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Thursday, May 03, 2012

Don't just sell car/s - sell the total experience

MY (Jeff Lim's version) CLICK ME! as posted on 5/3/2010.  In my humble opinion this one is quite similar except this one more "attention to detail".

This version by kenso source: CLICK ME!

START of source:

Many sales persons feel their sole purpose is to sell the product they're hired to promote. Nothing wrong with that. The only problem is, so is everyone else. So in the light of increased competition, many go-getters constantly think of new ways to reach out to their customers and to see what value added services/offers they can do to entice the discerning customer.

The whole customer experience starts from the moment he/she walks through the front door (it is arguable that with the current internet savvy Gen X/GenY customers, it starts online). The cycle of customer service excellence:

1) Encountering the enthusiastic reception
2) Being served by an emphatic and knowledgeable sales person
3) Being given a test drive with key features relevant to the customer's needs addressed
4) Unreserved and easy explanation on payment
5) Follow up
6) Close

Sadly, a lot of sales person don't pay attention to the finer details in their encounter with the customer. How nice it would be if the following happens:-

1) Customer receives an SMS/email from the sales person thanking him/her for his/her time in coming over for a test drive and remind the customer the offer of assistance should he/she requires it
2) The sales person calls the customer 3-5 days later asking him/her how is everything and if another test drive is preferred.
3) Keeping the customer abreast with the latest car launches and invites for test drives
4) Take note of the average period of how long a customer keeps a car before changing models
5) Notes the purpose of the purchase (ie anniversary present for the wife, ferrying kids to school, etc)
6) Notes the age of kids (if any) and is always note the opportunity that may present itself years later when the kid grows up/a new addition to the family (a bigger car is required) or the kid goes to college and needs a car of his/her own (selling another model)
7) Sends an SMS every festive season to keep in touch and renew the network the salesperson has

8) Upon delivery of the new car, buy an appropriate gift to go with the car (ie for anniversaries/ladies, buy a bouquet of flowers/teddy bear for the wife, a little booklet of all emergency numbers to call, a baby car seat if the cost is not too high, an extra pair of torch light for the boot, etc. They don't cost much)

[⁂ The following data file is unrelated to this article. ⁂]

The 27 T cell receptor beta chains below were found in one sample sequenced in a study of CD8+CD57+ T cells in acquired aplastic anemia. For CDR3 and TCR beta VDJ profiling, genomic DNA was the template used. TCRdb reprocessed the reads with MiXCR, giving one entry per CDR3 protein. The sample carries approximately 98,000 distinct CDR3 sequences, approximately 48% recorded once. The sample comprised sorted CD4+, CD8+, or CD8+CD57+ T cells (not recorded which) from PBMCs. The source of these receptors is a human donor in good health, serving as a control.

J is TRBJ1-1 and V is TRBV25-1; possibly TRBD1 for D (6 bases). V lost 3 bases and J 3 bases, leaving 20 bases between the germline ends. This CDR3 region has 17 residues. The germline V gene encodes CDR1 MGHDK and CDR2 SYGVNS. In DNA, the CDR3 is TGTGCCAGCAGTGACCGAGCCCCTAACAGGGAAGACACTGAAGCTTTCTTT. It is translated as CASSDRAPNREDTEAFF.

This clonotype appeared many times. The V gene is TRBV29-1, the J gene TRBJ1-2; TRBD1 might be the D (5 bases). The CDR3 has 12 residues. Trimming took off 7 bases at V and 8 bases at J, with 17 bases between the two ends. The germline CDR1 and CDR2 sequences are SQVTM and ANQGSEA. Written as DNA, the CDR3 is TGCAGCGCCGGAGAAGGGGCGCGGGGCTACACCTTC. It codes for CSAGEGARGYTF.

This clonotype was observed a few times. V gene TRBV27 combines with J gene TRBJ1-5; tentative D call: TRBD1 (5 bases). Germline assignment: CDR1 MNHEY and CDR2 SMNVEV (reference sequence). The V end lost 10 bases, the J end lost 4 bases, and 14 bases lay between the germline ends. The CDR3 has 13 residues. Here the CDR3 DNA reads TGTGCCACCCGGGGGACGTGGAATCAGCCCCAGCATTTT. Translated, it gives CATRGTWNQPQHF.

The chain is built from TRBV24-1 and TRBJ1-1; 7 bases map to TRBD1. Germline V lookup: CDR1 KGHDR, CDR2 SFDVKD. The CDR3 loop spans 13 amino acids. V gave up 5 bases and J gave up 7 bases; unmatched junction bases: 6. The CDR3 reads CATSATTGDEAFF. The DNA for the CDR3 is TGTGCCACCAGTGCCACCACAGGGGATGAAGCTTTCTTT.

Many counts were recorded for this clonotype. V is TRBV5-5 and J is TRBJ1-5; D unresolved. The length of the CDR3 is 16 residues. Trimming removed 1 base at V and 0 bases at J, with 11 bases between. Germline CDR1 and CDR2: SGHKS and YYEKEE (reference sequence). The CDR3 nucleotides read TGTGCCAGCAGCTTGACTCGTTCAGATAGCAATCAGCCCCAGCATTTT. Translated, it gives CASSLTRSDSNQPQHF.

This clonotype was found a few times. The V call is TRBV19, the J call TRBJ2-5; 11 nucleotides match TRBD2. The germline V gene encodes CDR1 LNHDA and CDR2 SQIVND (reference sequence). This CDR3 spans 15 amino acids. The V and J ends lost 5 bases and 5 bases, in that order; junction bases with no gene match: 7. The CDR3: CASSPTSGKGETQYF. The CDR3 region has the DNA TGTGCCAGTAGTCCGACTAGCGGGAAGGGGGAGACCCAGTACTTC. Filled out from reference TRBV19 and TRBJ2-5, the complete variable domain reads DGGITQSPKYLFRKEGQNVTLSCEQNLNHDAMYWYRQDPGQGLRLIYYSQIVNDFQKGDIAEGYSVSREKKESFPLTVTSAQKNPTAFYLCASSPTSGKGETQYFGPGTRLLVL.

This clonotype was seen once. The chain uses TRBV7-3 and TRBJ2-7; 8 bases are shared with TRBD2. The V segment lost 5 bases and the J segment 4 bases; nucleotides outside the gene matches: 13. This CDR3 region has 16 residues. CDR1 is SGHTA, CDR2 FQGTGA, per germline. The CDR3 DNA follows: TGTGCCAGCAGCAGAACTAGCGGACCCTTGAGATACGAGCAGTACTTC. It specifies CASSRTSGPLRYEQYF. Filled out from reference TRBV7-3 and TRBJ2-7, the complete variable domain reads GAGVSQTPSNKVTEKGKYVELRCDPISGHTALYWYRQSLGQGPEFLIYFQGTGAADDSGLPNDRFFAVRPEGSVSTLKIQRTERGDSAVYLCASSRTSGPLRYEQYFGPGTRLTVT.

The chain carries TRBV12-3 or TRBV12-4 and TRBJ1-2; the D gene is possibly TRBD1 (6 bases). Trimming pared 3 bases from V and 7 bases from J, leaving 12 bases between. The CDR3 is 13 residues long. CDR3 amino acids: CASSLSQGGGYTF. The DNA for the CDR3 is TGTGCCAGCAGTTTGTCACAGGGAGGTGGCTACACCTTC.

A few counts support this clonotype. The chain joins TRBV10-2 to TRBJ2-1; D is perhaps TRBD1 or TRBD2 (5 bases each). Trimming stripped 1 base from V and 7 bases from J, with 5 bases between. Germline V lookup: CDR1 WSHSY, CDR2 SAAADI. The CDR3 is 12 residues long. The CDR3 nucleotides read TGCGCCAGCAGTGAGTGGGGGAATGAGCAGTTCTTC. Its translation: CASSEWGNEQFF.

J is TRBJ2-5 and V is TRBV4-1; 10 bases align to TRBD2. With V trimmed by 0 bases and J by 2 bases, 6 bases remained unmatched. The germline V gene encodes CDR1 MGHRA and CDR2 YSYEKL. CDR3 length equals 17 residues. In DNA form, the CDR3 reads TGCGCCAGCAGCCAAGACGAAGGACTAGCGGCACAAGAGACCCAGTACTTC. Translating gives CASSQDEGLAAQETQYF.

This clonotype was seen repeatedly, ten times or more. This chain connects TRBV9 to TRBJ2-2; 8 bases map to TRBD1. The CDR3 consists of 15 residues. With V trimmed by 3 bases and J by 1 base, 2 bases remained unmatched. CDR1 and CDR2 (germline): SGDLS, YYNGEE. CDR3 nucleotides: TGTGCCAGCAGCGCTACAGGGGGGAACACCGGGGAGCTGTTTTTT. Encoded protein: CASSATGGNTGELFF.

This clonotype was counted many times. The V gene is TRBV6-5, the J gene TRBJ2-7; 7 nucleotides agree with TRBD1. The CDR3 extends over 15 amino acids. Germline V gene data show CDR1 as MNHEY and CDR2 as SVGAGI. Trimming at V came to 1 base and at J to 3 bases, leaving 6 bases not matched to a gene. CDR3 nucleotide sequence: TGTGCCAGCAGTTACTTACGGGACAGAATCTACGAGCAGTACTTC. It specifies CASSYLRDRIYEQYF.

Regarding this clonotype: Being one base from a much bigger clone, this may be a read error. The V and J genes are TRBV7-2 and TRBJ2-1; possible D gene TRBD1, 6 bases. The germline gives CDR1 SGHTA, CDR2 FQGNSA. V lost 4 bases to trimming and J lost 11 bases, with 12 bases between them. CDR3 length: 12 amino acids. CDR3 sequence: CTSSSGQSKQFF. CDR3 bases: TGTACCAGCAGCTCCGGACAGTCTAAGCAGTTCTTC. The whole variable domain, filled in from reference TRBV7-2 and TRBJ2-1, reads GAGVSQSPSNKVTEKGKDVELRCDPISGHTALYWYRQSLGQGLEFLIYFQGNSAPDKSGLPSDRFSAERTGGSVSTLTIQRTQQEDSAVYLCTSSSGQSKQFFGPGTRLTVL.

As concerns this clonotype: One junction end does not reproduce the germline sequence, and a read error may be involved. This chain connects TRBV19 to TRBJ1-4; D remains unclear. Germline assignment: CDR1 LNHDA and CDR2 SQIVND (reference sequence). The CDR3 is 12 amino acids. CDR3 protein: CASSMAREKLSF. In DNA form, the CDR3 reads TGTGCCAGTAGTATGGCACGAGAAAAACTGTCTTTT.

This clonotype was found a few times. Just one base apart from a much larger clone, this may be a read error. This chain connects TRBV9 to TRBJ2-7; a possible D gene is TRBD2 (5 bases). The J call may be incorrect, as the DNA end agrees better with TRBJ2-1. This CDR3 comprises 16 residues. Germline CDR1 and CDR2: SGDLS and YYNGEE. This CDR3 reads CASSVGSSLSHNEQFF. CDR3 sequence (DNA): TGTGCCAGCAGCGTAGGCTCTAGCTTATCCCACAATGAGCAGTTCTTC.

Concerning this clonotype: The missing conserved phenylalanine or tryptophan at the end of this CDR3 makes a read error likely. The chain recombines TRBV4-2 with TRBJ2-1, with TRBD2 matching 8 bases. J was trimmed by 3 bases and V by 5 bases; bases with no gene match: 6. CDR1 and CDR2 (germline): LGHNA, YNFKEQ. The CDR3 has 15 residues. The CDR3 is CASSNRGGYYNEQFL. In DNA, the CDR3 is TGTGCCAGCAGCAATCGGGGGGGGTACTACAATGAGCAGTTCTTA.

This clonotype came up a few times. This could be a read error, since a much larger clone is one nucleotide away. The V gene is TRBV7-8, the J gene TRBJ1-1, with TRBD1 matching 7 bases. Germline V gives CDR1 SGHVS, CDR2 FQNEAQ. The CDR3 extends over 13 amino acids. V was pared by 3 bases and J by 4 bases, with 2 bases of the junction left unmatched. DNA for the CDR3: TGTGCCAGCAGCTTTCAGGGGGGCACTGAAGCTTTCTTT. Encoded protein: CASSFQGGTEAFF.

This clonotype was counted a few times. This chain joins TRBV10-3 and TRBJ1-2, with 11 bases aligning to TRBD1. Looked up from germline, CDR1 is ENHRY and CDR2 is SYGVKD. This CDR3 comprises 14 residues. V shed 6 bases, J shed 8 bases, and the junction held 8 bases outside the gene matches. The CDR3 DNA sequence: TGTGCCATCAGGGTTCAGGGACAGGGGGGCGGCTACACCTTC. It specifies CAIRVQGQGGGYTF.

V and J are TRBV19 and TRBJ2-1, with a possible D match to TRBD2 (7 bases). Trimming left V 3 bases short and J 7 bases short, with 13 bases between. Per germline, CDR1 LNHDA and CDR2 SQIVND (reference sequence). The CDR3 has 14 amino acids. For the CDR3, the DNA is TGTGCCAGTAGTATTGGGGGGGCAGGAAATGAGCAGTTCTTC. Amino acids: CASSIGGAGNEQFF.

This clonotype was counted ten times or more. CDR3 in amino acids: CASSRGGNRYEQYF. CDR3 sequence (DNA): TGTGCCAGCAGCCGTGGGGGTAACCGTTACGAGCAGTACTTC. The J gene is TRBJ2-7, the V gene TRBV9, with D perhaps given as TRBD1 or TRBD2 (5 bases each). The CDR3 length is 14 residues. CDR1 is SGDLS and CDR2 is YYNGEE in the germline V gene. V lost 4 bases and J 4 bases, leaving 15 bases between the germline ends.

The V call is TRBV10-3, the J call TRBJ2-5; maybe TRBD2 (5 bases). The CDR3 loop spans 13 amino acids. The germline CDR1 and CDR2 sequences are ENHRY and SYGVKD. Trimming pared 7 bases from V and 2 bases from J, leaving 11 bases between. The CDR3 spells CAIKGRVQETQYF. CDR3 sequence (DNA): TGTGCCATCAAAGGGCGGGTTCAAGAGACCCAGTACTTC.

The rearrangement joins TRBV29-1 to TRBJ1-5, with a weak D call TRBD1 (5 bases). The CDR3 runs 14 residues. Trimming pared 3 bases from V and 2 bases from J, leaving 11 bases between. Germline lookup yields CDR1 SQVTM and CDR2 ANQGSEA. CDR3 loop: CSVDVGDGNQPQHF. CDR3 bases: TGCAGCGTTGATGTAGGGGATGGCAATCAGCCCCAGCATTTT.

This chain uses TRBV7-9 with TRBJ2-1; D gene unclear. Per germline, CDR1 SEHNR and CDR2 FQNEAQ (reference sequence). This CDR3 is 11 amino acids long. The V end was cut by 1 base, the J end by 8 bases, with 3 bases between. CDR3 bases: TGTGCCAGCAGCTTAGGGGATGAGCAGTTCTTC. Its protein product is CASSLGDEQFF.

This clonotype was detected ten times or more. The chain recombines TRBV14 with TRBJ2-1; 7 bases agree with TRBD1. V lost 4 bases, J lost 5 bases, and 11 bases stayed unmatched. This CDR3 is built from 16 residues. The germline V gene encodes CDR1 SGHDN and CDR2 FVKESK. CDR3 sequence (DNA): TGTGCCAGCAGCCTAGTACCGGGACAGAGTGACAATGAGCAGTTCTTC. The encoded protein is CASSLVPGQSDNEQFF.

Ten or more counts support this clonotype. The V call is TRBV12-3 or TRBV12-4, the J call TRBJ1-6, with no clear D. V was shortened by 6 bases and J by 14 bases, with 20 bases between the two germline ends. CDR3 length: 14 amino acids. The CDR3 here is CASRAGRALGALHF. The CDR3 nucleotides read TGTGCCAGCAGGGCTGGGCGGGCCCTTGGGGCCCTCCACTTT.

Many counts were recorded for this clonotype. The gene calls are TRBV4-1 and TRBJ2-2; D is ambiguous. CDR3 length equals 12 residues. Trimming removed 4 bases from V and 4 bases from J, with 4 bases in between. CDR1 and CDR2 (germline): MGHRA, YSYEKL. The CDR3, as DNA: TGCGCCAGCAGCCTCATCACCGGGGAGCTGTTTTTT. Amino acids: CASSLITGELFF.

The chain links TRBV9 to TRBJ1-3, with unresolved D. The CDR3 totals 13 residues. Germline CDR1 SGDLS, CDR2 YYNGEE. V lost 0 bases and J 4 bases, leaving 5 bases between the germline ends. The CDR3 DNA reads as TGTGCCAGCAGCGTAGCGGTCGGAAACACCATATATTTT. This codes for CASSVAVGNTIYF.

All those above aims for customer satisfaction. It does not take a genius to think of those little actions and yet it does not happen (or very rarely). I've yet to come across 1 sales person who does all above. And the main reason why I suspect is lack of information. The sales person does not keep a book of all the information he/she has of every customer he/she comes across. It does not matter of you're selling a Proton or a Mercedes, there are always customers who have specific needs for a specific vehicle. Whether it's a upgrade to a more luxury brand or a small car for the odd Sunday market run, an information book's value is immeasurable, especially when it's updated every once a while. And that book belongs to the sales person .... it's his/her initiative and would follow him/her wherever he/she goes. If he/she is serious in planning a career in the automotive sales line, this is a must have.

At the end of the day, happy customers means:-
- more new customers
- better retention of customers (instead of the customer changing marques)
- less cost of doing business (no need to advertise, maximize productive time)
- greater profits
- more competitiveness and profit
- better compensation for sales team, particularly in areas where there is a group sales target
- more motivation and job satisfaction
- building corporate culture
- happy and prosperity

So the next time when you enter your own showroom, take a moment and imagine you're the customer. What is the overall feeling the moment you see your showroom? What are the finer details that's missing that can be done to improve the whole experience? You don't have to be selling Rolls Royce to provide a 5 star sales experience .... and definitely do not have to spend as much.